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Nutrition

Nutritionists: The Prep Shortcut That Makes Oats 4 Times Healthier & Tastes Great Too!

If you're concerned about blood sugar swings, you don't want to miss this!

Overnight oats is the hottest (cold) breakfast around — and for good reason. Simply soak raw oats in milk in the evening, and by the next morning, you’ve got a dish that’s a filling grab-and-go option for busy days. But you may wonder if you can eat raw oats on a regular basis and still get the benefits from this pantry staple. Well, it turns out that eating uncooked oats is more than okay — it can be an even healthier choice than hot oatmeal! To find out what gives raw oats the nutritional advantage over the cooked kind, we tapped a registered dietitian who reveals their bonus benefits. Keep reading for these insights and three recipes for enjoying uncooked oats all day long, not just in the morning!

How oats are made and processed

If you’ve ever wondered how your rolled, steel-cut or instant oats are made, it all starts with the same source: oat grass. This plant produces seeds (also called grouts), which are then processed to yield the hearty grains that end up in your breakfast bowl.

Instant oats are the most processed variety as the grouts are steamed and rolled thin so they cook in 1 to 2 minutes. Meanwhile, steel-cut oats are made by cutting the grouts into smaller pieces — no heat or pressing used — which results in a 30-minute cook time. Rolled oats fall in the middle because they’re steamed and slightly flattened similar to instant oats, but they cook in about 5 minutes.

Regardless of your oat preferences, this pantry staple is brimming with nutty flavors and healing properties.

The health benefits of oats

Oats being viewed as a superfood is no exaggeration. A ½-cup serving of plain oatmeal contains approximately 150 calories, 5 grams of protein and less than 3 grams of fat — all of which fuel cell growth and energy storage. Additionally, research highlights more benefits of enjoying oats on a regular basis.

1. They help ward off chronic inflammation and diseases.

The nutrients found in oats do wonders for helping you look and feel your best. In fact, 1 cup of oats contains about 9 grams of fiber, 42 grams of calcium and 293 milligrams (mg) of potassium. These nutrients are essential as they’ve been shown to protect against inflammation, chronic disease, high cholesterol and premature aging. (Click through to learn how whole grain oats ease mid back pain, too.)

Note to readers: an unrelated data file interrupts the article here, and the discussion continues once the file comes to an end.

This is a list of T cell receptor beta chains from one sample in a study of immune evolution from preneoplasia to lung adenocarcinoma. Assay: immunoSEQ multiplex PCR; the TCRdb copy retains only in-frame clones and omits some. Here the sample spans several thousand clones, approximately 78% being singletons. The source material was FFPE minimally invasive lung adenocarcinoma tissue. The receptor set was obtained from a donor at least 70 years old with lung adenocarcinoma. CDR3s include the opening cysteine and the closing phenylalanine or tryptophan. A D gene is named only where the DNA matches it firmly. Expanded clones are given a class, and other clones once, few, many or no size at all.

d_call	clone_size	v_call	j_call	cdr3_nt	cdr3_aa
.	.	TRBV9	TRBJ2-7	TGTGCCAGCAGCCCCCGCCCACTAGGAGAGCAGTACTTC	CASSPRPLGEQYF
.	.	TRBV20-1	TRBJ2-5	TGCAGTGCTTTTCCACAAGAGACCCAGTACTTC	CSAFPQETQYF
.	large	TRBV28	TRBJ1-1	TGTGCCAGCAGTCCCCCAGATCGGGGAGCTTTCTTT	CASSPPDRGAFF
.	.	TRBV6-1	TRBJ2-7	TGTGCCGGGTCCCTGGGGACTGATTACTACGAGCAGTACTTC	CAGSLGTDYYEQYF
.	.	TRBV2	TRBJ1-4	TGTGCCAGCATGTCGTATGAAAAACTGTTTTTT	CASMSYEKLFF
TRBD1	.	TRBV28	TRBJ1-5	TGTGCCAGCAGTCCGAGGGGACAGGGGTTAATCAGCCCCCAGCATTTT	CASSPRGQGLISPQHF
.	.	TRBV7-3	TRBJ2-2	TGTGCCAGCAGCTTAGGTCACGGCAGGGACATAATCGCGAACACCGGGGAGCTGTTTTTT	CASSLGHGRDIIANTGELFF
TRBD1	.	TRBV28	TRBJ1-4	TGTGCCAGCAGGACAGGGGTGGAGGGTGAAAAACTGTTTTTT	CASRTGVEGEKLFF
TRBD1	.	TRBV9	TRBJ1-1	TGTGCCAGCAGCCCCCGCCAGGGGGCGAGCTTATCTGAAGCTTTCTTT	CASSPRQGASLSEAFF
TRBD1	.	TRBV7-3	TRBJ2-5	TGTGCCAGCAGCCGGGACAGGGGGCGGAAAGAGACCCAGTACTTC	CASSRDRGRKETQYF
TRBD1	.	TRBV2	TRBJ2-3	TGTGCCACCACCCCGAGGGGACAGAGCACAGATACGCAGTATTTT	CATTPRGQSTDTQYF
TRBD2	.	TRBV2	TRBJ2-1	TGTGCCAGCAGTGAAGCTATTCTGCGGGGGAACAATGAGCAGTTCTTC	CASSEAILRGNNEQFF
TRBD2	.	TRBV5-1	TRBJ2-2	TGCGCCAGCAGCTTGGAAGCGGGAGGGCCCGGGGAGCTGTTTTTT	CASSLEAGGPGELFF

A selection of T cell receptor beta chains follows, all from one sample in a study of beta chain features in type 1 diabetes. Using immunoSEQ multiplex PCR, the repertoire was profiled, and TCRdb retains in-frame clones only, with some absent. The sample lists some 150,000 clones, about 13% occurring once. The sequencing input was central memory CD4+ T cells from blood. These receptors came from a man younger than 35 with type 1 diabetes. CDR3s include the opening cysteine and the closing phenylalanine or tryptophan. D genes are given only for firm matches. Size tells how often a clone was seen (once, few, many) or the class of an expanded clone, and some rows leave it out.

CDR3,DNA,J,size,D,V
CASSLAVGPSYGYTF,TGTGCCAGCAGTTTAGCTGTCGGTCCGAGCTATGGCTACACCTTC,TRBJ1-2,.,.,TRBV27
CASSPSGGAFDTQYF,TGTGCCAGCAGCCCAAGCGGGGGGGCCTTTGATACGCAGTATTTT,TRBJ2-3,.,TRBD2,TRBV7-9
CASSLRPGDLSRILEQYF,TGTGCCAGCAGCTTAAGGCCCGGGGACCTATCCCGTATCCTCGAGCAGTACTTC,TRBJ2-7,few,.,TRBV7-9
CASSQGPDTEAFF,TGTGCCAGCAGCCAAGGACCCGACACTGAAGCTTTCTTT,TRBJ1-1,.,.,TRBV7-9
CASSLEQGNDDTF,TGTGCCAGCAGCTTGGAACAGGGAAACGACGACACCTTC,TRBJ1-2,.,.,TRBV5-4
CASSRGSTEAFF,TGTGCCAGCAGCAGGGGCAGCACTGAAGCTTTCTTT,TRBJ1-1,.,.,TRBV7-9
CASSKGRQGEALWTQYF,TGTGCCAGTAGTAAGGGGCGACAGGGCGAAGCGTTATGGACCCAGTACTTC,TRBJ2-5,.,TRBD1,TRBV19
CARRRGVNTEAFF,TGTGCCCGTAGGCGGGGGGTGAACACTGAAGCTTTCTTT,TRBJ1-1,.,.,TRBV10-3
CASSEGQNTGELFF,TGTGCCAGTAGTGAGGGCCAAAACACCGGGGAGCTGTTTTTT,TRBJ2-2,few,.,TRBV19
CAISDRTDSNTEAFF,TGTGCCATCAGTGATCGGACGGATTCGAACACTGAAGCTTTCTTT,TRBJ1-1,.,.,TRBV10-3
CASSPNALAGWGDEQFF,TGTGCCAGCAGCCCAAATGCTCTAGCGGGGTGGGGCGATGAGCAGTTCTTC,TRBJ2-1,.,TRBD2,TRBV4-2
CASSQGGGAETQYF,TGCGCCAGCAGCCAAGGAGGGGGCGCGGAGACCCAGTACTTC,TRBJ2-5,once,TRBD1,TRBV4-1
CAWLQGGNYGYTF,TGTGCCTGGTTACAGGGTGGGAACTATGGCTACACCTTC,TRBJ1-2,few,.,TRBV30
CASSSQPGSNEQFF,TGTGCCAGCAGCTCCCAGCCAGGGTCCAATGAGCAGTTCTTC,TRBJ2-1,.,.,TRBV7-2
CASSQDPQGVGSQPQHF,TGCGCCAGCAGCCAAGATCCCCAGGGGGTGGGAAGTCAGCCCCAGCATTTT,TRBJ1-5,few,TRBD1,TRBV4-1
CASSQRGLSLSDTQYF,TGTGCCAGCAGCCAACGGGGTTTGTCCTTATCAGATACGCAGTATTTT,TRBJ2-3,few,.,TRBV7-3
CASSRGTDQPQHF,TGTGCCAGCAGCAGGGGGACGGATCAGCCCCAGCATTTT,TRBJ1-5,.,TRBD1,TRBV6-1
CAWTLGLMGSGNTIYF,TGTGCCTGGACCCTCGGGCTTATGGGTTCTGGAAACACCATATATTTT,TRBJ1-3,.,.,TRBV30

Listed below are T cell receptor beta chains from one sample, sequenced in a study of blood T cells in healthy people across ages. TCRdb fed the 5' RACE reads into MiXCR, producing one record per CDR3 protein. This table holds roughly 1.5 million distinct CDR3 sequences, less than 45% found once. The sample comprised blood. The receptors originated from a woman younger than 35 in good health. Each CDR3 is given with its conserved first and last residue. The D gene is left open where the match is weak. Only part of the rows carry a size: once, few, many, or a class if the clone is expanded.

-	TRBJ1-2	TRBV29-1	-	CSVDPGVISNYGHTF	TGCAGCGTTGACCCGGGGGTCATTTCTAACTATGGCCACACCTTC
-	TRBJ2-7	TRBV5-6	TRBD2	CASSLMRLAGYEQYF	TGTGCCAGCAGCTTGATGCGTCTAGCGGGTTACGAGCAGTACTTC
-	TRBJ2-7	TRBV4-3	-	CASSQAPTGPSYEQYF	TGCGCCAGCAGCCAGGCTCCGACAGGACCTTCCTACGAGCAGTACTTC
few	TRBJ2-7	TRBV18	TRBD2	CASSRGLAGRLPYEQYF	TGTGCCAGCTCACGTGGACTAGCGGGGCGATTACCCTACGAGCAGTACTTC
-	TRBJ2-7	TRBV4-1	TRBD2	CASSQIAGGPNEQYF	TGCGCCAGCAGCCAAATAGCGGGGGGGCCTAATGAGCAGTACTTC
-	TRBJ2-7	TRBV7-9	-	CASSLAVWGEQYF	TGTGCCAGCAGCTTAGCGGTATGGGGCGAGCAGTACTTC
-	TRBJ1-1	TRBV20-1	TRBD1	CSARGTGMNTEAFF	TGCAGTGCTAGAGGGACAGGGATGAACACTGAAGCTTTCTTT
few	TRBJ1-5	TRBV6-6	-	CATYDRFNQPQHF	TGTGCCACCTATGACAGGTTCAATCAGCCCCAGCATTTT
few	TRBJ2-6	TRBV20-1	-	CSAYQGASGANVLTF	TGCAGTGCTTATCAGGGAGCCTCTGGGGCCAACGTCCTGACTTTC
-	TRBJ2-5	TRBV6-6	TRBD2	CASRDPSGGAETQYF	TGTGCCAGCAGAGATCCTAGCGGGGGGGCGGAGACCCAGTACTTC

2. Oats help improve mood.

Oats are bursting with complex carbohydrates that can benefit your mood. According to research, this is due to complex carbs raising insulin levels, which encourages the production of a hormone called serotonin. “Serotonin is crucial not only to control your appetite and stop you from overeating; it’s essential to keep your moods regulated,” Judith Wurtman, PhD, says.

3. They help quell hunger cravings.

That full feeling you experience after eating a bowl of oatmeal is all thanks to fiber, more specifically soluble fiber. Research published in the journal Foods notes that this fiber turns into a gel-like substance that helps slow digestion. As a result, soluble fiber is linked with promoting satiety and curbing hunger cravings. (See the weight loss benefits of soluble fiber and why oats are better than Oatzempic diet.)

Raw oats vs. cooked oatmeal

Although the benefits of oats are well-documented, you can get extra nutritional perks by eating them raw. The reason: Oats retain more of their nutrients when they’re not exposed to heat, providing you with maximum benefits.

One key nutritional difference between raw and cooked oats is their levels of resistant starch, a type of starch that’s not digested by your small intestine. It’s reported that ¼ cup of uncooked oats contains more than 4 grams of resistant starch, whereas one whole cup of cooked oatmeal contains less than 1 gram of the starch. “Since raw oats contain more resistant starch, which acts as a prebiotic, they support the growth of healthy gut bacteria and promote digestive health,” says registered dietitian Chrissy Arsenault, MBA, RDN. (Read our story on the potato diet to discover more benefits of resistant starch.)

On top of this, uncooked oats typically also offer greater blood sugar control than their cooked counterparts. “Raw oats have a lower glycemic index compared to cooked oats, meaning they cause a slower and steadier increase in blood sugar levels,” Arsenault explains. “This is helpful for regulating your blood sugar, especially if you live with diabetes.”